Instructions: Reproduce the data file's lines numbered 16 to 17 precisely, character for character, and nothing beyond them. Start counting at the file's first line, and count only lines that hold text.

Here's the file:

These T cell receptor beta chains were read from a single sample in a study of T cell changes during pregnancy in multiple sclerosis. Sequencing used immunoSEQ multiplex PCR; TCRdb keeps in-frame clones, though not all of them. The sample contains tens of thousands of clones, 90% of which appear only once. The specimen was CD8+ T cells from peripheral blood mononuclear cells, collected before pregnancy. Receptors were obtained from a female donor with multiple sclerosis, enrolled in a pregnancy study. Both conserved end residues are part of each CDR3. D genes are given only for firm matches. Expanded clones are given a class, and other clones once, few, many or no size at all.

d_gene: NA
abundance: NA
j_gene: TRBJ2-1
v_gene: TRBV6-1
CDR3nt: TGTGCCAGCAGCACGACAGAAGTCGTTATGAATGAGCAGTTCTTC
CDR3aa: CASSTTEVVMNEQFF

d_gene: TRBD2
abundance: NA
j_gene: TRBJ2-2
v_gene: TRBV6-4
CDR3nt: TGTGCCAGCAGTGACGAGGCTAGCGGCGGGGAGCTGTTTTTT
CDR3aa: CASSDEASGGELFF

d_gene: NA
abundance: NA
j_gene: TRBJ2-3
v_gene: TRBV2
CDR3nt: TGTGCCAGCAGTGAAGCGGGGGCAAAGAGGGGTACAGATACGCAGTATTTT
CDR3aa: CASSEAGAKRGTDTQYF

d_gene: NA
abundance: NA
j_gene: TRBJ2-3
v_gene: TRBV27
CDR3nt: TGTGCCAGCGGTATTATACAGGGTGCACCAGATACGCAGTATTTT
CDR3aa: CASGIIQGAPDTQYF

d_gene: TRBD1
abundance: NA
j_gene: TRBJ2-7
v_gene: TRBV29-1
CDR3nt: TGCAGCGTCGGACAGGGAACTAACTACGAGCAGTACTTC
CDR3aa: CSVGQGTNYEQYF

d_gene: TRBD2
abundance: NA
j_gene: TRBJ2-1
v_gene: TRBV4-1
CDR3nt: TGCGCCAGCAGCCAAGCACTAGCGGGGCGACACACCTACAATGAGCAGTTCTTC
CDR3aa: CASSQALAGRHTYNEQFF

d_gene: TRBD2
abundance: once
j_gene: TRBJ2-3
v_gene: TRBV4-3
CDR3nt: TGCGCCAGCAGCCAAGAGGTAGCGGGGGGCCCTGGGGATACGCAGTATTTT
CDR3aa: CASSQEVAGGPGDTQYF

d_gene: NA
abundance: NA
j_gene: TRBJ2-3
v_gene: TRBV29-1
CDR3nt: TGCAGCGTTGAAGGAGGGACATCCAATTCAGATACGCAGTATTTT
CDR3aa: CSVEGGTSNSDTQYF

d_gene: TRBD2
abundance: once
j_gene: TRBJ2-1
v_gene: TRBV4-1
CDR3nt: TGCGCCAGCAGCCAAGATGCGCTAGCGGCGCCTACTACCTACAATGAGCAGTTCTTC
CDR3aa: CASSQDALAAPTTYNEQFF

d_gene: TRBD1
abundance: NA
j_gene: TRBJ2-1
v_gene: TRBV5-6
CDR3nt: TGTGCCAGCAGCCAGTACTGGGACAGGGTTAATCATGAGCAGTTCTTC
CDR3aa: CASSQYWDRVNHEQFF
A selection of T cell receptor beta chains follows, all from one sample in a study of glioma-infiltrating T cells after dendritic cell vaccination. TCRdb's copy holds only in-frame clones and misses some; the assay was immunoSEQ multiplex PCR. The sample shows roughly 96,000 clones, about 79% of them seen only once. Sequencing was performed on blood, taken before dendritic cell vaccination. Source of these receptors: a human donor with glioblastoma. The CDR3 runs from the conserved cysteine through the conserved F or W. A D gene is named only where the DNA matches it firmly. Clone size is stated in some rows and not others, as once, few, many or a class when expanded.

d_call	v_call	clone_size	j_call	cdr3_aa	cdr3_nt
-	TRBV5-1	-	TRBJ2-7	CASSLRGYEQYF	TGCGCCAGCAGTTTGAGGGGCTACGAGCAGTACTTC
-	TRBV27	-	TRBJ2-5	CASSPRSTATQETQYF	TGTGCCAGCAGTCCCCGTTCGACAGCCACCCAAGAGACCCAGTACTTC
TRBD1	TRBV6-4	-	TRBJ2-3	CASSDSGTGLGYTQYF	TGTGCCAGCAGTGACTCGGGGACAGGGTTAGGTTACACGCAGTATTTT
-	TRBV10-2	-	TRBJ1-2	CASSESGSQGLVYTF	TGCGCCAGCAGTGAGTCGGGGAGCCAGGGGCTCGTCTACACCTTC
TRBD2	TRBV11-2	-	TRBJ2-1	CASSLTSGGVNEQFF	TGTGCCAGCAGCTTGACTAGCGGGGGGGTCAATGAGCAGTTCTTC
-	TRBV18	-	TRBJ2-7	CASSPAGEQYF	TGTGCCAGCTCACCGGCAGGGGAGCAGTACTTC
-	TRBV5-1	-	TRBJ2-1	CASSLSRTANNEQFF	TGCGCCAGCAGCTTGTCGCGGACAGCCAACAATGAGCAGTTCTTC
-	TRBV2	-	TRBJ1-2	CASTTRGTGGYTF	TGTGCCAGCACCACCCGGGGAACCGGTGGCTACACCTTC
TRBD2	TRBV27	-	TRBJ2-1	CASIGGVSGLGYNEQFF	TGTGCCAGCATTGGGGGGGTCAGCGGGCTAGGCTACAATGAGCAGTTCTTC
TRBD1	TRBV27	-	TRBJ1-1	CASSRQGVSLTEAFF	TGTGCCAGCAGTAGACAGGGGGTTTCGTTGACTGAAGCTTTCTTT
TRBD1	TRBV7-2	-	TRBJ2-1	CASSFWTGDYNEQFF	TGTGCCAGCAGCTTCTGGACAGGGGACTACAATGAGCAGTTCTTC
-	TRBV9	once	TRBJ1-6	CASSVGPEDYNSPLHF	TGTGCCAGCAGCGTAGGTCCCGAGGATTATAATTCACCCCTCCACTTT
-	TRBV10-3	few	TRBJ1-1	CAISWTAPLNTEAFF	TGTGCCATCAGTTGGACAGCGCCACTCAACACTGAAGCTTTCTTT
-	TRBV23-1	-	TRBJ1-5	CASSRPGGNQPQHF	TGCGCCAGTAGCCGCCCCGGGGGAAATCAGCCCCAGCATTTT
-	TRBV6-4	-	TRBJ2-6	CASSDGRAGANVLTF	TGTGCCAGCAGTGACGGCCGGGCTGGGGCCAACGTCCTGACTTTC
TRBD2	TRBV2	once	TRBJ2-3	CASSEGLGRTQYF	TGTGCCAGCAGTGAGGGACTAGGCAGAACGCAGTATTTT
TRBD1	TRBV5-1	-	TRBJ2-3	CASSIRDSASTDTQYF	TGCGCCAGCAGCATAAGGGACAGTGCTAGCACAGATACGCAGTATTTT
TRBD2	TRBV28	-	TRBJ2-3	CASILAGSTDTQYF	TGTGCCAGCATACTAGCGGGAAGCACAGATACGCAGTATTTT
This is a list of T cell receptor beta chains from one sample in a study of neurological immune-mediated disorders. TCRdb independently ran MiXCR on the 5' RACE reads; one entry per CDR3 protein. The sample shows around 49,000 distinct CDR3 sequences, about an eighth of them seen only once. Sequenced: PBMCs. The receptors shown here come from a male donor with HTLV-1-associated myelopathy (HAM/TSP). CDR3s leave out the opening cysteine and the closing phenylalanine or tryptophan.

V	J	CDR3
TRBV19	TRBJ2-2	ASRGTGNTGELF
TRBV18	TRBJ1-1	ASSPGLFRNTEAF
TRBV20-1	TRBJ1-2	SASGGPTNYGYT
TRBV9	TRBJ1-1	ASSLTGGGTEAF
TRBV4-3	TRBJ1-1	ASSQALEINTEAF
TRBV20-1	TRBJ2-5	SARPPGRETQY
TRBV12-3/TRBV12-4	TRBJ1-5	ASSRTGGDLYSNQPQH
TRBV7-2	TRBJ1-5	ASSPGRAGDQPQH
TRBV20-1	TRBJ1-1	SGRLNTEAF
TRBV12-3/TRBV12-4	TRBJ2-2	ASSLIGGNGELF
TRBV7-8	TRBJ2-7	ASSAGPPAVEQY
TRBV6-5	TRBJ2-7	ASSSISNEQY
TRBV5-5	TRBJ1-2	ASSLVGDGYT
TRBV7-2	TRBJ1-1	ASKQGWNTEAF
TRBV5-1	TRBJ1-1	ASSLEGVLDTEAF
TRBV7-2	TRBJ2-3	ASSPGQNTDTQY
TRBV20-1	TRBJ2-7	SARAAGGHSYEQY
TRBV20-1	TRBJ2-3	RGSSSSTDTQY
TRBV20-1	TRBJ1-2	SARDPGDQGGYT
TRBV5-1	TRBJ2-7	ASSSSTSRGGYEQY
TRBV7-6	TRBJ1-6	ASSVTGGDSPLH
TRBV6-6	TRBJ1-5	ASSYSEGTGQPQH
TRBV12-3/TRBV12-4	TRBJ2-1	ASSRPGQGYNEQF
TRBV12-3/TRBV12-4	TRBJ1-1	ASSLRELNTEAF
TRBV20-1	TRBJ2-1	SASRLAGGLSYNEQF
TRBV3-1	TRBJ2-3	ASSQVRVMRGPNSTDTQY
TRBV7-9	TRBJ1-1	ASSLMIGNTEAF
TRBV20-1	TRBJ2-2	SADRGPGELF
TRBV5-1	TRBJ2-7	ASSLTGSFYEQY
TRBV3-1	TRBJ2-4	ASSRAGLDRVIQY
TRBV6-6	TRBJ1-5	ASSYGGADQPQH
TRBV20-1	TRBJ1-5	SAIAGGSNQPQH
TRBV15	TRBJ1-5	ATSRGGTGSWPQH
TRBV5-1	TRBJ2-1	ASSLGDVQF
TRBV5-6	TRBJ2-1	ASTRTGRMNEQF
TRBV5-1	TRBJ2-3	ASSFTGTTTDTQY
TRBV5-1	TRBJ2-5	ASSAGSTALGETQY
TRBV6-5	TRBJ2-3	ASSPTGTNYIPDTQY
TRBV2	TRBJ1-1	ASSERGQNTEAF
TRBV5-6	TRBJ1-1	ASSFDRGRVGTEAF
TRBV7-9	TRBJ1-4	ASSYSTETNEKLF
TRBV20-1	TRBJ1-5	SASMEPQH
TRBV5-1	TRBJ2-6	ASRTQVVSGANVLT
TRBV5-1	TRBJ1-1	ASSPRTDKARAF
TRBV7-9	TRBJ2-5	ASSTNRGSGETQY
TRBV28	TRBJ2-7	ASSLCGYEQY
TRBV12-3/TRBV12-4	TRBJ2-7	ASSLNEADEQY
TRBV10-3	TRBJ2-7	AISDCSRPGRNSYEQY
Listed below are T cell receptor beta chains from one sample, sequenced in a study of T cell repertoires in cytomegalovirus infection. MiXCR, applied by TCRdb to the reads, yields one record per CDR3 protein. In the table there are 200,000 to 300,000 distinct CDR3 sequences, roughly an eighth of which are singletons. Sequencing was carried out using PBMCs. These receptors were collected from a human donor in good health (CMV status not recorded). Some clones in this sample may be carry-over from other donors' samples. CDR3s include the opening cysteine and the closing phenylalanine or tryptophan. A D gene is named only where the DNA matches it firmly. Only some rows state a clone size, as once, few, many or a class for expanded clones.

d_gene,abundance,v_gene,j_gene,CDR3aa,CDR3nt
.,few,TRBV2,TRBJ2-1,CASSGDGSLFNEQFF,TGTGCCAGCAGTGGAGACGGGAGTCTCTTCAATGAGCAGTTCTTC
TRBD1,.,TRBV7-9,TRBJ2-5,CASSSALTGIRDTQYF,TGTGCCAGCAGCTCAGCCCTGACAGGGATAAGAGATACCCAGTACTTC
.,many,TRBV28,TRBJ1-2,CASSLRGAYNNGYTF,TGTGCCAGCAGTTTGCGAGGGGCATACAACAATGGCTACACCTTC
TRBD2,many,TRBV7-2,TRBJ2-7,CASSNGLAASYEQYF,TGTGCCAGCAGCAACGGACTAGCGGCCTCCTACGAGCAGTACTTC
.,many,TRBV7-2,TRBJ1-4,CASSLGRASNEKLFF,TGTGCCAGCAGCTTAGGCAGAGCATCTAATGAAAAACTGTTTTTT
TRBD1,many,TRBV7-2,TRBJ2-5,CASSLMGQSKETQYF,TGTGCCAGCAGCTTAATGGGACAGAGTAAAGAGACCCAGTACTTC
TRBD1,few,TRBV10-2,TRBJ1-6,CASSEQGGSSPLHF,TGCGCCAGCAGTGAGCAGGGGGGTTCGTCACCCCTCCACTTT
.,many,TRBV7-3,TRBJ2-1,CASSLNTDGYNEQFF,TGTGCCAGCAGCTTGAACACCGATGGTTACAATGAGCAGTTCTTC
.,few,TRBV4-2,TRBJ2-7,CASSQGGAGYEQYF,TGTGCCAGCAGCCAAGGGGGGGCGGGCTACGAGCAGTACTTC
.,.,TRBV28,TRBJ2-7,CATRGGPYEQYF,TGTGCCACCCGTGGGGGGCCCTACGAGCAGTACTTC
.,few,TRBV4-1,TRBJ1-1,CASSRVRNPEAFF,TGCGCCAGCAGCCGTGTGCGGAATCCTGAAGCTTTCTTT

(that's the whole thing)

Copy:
j_gene: TRBJ2-3
v_gene: TRBV2